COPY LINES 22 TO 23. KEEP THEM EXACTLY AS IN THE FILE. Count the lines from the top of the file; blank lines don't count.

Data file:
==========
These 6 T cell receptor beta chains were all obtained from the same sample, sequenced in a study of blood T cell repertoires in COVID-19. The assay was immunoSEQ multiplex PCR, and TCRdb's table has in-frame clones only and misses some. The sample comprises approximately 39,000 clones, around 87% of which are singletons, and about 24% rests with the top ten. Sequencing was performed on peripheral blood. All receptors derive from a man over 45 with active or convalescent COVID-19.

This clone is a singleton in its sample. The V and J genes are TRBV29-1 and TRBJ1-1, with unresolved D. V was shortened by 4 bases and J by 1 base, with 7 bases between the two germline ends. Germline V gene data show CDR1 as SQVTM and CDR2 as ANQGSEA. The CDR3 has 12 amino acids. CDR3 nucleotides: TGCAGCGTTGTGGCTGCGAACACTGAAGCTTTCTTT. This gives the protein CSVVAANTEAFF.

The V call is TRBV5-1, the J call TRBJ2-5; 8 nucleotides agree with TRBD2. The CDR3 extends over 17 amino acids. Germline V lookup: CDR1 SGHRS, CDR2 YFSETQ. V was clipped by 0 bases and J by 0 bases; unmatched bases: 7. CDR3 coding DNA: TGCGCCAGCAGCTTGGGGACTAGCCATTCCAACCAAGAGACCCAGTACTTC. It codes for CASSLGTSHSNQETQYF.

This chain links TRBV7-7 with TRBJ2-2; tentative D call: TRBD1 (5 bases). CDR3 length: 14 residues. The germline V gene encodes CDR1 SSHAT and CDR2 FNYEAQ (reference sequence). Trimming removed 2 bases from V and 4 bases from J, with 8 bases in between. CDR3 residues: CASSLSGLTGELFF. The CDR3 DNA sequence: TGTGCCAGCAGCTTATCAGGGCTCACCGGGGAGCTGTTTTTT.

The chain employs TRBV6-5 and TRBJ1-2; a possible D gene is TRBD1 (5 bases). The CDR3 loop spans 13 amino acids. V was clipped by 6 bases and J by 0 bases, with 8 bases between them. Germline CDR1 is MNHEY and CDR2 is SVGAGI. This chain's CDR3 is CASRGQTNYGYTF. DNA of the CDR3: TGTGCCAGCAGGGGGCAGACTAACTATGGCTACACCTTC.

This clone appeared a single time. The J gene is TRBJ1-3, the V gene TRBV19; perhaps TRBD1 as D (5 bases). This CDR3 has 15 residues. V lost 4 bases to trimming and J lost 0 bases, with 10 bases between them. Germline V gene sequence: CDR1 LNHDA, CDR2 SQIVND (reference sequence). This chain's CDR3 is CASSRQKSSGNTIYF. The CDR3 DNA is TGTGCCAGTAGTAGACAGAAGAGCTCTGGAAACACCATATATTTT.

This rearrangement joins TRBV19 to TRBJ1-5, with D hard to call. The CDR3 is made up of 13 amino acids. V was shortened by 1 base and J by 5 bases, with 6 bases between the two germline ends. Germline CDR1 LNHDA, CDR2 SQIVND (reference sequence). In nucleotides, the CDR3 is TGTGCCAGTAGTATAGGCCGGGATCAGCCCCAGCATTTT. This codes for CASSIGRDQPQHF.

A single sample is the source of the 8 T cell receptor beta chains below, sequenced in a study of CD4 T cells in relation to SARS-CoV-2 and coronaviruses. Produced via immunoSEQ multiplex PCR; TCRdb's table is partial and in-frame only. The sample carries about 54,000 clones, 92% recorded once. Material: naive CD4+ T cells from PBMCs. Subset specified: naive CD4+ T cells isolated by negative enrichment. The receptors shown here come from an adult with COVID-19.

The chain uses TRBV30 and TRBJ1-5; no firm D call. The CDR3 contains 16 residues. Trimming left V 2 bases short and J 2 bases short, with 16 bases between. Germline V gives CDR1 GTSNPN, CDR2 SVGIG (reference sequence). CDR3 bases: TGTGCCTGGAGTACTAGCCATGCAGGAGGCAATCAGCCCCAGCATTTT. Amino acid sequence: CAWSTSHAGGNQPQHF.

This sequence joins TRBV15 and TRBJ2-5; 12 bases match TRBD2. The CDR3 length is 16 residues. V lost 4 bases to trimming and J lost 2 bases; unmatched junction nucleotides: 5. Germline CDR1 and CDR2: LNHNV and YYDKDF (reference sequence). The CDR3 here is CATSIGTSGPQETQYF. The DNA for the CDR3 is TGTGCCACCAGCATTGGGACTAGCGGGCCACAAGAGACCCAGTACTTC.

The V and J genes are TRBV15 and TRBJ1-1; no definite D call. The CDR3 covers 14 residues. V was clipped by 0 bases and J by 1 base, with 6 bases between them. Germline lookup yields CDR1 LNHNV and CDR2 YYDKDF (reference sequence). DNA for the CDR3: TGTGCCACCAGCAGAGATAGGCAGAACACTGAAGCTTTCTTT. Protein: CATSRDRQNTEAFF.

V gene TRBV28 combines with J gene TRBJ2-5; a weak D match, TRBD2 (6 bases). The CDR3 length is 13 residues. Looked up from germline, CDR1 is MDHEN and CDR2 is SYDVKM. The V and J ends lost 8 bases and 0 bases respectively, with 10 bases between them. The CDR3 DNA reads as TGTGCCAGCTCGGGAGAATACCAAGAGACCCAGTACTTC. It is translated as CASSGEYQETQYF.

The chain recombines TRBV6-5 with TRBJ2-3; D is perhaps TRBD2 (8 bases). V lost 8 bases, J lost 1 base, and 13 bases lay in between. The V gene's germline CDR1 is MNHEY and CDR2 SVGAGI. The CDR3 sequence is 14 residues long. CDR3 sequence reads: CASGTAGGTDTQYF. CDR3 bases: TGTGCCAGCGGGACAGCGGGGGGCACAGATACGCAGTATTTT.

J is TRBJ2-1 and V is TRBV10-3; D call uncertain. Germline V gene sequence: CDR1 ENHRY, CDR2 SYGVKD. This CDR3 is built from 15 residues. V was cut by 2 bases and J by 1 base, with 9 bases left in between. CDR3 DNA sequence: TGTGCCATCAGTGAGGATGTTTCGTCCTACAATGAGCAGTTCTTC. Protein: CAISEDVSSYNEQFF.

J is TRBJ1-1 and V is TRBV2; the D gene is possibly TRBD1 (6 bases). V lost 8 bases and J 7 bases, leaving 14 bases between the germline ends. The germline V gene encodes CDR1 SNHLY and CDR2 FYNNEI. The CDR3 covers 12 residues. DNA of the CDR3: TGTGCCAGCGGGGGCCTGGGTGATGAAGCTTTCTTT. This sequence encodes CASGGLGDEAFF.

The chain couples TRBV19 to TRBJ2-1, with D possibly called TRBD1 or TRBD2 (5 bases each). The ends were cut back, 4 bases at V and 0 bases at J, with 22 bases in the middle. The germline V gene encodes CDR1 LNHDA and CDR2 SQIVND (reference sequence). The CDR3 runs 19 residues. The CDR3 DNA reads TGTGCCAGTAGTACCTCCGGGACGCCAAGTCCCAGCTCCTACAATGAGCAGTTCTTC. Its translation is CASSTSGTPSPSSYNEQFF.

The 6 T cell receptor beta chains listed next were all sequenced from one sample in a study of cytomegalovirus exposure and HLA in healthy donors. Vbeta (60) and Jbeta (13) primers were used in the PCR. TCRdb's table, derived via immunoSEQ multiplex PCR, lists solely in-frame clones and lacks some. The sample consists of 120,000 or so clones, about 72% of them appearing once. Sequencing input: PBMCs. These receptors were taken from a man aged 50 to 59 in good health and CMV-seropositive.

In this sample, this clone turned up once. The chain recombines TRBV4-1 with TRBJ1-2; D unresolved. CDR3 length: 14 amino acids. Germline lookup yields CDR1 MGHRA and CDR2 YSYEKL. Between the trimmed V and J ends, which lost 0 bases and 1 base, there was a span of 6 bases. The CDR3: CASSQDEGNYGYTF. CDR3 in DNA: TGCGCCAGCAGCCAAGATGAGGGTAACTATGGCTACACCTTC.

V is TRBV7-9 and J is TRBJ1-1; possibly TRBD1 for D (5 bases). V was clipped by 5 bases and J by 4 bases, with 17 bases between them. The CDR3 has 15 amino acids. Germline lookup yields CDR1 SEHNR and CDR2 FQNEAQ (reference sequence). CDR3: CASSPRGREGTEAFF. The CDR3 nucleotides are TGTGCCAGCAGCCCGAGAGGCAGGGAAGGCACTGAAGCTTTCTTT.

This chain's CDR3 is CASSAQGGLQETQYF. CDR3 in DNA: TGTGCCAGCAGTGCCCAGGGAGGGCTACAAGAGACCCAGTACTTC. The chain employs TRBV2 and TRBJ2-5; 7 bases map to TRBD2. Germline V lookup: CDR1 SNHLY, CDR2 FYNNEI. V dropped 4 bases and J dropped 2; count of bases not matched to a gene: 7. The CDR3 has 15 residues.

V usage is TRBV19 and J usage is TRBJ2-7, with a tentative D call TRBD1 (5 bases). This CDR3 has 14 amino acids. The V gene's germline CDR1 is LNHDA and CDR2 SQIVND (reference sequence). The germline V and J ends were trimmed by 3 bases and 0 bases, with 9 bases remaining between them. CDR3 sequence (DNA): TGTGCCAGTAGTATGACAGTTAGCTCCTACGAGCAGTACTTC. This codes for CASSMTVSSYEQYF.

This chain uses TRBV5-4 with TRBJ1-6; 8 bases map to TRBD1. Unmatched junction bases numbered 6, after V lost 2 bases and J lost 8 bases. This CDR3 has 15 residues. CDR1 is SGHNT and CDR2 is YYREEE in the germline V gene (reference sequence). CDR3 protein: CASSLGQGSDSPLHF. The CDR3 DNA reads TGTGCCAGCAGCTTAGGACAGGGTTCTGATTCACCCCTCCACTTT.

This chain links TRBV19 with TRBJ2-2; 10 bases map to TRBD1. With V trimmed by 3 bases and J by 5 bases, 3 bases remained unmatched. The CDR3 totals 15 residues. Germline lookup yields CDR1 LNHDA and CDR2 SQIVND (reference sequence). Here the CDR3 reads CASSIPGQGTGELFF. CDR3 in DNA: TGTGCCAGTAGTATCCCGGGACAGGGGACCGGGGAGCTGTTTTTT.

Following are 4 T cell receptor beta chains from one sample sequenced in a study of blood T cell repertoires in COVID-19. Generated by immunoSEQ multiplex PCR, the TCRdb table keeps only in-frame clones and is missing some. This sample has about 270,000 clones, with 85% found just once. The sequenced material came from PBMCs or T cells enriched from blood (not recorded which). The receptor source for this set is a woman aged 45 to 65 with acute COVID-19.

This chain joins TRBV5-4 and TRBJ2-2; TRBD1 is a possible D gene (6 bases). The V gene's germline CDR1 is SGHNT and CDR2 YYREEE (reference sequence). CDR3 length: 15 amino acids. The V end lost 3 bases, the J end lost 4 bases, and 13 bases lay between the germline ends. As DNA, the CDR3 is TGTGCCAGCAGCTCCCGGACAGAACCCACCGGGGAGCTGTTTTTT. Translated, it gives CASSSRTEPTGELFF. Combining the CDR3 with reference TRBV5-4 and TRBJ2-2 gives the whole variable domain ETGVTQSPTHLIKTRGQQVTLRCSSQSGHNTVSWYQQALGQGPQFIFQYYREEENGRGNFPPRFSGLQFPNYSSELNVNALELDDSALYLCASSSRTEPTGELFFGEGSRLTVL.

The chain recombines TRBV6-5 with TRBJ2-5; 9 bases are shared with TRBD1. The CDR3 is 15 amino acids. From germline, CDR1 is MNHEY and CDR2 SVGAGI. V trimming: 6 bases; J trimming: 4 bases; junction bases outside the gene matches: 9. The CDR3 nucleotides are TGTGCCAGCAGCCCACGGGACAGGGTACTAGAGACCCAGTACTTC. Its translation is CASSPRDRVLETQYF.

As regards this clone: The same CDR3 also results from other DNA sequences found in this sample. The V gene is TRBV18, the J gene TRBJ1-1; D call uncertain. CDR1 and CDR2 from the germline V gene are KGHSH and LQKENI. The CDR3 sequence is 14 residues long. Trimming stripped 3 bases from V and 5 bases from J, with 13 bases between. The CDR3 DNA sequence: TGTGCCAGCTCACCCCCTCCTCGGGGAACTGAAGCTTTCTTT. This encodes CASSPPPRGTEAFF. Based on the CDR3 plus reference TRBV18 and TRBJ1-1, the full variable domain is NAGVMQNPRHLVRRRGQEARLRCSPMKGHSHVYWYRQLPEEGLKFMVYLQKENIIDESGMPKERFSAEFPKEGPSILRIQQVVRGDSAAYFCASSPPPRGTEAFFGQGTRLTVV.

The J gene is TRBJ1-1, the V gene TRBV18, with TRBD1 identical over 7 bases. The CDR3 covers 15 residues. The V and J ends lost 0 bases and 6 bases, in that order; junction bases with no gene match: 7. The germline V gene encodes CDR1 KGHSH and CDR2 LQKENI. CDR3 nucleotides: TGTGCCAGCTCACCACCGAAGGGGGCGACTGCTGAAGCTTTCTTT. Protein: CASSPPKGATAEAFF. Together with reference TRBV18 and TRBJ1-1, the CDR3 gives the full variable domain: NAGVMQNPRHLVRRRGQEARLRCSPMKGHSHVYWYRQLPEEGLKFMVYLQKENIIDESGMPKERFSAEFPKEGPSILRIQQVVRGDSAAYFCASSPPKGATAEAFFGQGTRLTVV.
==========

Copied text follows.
This chain uses TRBV5-4 with TRBJ1-6; 8 bases map to TRBD1. Unmatched junction bases numbered 6, after V lost 2 bases and J lost 8 bases. This CDR3 has 15 residues. CDR1 is SGHNT and CDR2 is YYREEE in the germline V gene (reference sequence). CDR3 protein: CASSLGQGSDSPLHF. The CDR3 DNA reads TGTGCCAGCAGCTTAGGACAGGGTTCTGATTCACCCCTCCACTTT.

This chain links TRBV19 with TRBJ2-2; 10 bases map to TRBD1. With V trimmed by 3 bases and J by 5 bases, 3 bases remained unmatched. The CDR3 totals 15 residues. Germline lookup yields CDR1 LNHDA and CDR2 SQIVND (reference sequence). Here the CDR3 reads CASSIPGQGTGELFF. CDR3 in DNA: TGTGCCAGTAGTATCCCGGGACAGGGGACCGGGGAGCTGTTTTTT.